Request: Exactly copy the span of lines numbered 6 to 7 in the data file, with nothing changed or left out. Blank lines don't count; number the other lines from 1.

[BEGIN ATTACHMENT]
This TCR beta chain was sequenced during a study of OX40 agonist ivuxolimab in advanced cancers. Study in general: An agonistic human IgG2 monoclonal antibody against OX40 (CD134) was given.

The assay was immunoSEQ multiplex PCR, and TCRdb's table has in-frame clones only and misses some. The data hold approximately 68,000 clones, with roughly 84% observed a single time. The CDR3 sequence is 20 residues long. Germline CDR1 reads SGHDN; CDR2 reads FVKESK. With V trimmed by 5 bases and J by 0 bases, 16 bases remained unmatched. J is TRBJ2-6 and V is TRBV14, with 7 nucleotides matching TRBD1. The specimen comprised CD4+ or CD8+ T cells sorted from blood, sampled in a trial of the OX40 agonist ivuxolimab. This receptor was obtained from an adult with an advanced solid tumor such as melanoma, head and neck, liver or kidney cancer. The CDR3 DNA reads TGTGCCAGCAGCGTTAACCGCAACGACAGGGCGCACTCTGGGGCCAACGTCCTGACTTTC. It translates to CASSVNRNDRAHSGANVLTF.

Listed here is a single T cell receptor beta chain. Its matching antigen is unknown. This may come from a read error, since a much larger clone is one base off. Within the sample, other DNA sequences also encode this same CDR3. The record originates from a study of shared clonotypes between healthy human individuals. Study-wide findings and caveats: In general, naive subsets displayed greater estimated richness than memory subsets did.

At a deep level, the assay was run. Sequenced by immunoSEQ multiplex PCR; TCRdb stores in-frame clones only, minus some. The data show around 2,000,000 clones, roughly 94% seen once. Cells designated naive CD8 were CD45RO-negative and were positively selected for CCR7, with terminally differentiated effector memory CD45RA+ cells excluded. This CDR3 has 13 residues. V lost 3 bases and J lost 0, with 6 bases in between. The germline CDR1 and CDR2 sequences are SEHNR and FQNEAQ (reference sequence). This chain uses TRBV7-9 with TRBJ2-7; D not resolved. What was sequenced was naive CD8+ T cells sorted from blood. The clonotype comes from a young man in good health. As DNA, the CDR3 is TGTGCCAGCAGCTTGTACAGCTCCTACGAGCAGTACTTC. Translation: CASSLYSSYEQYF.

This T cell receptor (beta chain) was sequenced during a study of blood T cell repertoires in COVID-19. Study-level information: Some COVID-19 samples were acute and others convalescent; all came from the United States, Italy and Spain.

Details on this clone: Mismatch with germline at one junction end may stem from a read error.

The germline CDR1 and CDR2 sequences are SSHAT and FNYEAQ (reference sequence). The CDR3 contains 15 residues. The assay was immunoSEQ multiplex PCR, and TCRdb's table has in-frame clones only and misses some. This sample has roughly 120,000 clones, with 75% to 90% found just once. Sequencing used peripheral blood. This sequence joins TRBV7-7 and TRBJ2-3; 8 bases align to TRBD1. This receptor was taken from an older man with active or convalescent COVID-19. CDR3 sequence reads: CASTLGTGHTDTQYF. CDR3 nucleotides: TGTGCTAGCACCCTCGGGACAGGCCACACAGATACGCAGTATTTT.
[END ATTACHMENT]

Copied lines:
Details on this clone: Mismatch with germline at one junction end may stem from a read error.

The germline CDR1 and CDR2 sequences are SSHAT and FNYEAQ (reference sequence). The CDR3 contains 15 residues. The assay was immunoSEQ multiplex PCR, and TCRdb's table has in-frame clones only and misses some. This sample has roughly 120,000 clones, with 75% to 90% found just once. Sequencing used peripheral blood. This sequence joins TRBV7-7 and TRBJ2-3; 8 bases align to TRBD1. This receptor was taken from an older man with active or convalescent COVID-19. CDR3 sequence reads: CASTLGTGHTDTQYF. CDR3 nucleotides: TGTGCTAGCACCCTCGGGACAGGCCACACAGATACGCAGTATTTT.